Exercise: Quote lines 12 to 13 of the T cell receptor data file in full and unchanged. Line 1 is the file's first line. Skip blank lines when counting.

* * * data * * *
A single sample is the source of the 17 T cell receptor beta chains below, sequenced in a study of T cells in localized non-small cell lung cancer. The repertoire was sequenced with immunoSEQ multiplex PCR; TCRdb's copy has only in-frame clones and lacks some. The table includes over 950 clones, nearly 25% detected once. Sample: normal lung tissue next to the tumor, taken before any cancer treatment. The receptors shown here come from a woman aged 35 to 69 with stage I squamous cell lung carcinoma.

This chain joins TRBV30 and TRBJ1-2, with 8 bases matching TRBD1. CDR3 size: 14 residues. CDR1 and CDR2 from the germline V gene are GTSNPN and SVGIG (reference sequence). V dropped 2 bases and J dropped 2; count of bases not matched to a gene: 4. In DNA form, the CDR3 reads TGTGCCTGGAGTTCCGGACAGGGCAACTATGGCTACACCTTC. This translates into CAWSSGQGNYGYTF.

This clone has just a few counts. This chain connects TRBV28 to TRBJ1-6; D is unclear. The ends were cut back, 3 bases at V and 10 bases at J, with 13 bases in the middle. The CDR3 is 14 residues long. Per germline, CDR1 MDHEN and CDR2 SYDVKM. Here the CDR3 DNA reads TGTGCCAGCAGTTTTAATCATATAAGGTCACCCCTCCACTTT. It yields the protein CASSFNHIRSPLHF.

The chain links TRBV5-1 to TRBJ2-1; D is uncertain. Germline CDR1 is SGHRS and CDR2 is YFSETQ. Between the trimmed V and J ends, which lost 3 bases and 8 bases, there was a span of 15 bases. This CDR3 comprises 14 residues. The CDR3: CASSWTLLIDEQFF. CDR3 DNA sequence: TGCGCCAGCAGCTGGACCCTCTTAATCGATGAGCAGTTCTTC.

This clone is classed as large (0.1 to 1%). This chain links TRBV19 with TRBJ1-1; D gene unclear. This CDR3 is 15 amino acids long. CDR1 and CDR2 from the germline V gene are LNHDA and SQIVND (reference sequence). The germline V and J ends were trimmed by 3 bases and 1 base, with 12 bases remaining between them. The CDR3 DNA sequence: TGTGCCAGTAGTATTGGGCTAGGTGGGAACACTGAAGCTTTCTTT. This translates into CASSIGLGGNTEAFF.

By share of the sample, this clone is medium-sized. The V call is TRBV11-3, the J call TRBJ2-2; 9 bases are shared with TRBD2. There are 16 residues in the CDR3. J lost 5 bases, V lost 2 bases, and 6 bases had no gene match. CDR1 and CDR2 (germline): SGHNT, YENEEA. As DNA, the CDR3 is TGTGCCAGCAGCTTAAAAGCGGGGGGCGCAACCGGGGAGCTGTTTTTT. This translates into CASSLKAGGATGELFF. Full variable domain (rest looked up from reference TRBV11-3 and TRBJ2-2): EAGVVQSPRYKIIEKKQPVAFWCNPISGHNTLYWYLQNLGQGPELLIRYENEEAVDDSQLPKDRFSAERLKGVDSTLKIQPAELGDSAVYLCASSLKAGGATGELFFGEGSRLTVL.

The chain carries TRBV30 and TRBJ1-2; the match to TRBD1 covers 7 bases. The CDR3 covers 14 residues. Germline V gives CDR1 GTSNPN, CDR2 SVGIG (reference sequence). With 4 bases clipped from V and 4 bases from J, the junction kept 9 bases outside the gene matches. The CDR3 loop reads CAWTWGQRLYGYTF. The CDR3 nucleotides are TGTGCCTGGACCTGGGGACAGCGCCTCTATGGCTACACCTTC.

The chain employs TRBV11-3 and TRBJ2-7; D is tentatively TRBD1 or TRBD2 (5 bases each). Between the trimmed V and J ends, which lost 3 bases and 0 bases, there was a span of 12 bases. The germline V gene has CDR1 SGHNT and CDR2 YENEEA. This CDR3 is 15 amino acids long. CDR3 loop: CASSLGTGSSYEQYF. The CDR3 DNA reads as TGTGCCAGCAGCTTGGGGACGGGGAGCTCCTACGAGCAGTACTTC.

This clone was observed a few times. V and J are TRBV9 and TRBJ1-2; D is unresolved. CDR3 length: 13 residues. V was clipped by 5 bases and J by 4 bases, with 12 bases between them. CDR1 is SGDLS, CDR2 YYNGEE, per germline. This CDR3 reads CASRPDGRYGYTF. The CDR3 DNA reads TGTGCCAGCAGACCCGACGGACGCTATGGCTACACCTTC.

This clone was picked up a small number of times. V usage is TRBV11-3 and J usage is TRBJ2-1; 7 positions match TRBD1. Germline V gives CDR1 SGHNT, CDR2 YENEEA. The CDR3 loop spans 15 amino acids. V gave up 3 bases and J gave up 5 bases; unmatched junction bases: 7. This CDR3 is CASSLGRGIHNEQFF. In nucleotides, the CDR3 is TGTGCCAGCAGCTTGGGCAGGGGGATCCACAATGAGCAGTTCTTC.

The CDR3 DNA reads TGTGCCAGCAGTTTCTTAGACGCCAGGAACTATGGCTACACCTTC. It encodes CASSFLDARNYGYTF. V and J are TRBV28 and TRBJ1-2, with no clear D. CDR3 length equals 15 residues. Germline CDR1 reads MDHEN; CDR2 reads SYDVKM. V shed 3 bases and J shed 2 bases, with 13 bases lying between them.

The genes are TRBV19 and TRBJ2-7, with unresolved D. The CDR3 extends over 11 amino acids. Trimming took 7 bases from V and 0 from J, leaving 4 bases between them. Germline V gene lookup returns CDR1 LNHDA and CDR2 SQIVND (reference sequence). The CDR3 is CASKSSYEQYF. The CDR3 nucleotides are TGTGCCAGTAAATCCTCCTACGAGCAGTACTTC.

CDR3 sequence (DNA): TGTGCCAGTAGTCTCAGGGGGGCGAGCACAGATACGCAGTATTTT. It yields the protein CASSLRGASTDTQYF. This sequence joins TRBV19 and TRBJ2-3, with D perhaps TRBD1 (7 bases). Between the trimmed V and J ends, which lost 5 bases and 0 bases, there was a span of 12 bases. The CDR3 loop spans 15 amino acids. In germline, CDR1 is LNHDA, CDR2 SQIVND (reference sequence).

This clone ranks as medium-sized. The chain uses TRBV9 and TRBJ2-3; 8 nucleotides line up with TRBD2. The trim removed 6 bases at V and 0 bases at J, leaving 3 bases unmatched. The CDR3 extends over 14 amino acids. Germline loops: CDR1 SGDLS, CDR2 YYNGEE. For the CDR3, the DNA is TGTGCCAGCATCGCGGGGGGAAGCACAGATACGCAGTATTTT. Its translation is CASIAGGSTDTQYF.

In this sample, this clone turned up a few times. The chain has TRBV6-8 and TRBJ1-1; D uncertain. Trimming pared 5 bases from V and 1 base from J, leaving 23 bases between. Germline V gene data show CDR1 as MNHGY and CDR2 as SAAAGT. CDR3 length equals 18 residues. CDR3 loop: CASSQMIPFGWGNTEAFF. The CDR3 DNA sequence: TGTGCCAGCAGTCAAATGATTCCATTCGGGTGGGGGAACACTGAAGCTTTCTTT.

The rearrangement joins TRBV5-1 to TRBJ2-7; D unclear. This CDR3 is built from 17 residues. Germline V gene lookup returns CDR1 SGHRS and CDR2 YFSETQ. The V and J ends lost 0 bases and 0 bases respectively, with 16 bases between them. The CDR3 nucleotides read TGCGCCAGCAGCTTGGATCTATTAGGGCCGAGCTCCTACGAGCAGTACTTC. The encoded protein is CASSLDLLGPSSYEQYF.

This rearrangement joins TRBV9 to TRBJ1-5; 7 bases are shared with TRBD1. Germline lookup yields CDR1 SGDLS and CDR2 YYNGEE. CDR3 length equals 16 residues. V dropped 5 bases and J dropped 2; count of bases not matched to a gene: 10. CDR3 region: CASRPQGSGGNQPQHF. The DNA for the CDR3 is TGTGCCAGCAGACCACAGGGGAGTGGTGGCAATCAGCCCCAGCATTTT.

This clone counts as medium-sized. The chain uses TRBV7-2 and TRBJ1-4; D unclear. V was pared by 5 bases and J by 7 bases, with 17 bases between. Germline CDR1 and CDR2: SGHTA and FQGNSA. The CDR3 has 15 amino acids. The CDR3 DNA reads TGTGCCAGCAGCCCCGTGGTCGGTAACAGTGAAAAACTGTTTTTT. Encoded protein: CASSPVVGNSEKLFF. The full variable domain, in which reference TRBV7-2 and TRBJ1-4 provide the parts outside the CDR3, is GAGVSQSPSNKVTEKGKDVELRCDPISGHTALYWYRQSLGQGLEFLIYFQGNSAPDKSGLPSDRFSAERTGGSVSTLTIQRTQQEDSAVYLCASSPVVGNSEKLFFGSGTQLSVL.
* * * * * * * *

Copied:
The genes are TRBV19 and TRBJ2-7, with unresolved D. The CDR3 extends over 11 amino acids. Trimming took 7 bases from V and 0 from J, leaving 4 bases between them. Germline V gene lookup returns CDR1 LNHDA and CDR2 SQIVND (reference sequence). The CDR3 is CASKSSYEQYF. The CDR3 nucleotides are TGTGCCAGTAAATCCTCCTACGAGCAGTACTTC.

CDR3 sequence (DNA): TGTGCCAGTAGTCTCAGGGGGGCGAGCACAGATACGCAGTATTTT. It yields the protein CASSLRGASTDTQYF. This sequence joins TRBV19 and TRBJ2-3, with D perhaps TRBD1 (7 bases). Between the trimmed V and J ends, which lost 5 bases and 0 bases, there was a span of 12 bases. The CDR3 loop spans 15 amino acids. In germline, CDR1 is LNHDA, CDR2 SQIVND (reference sequence).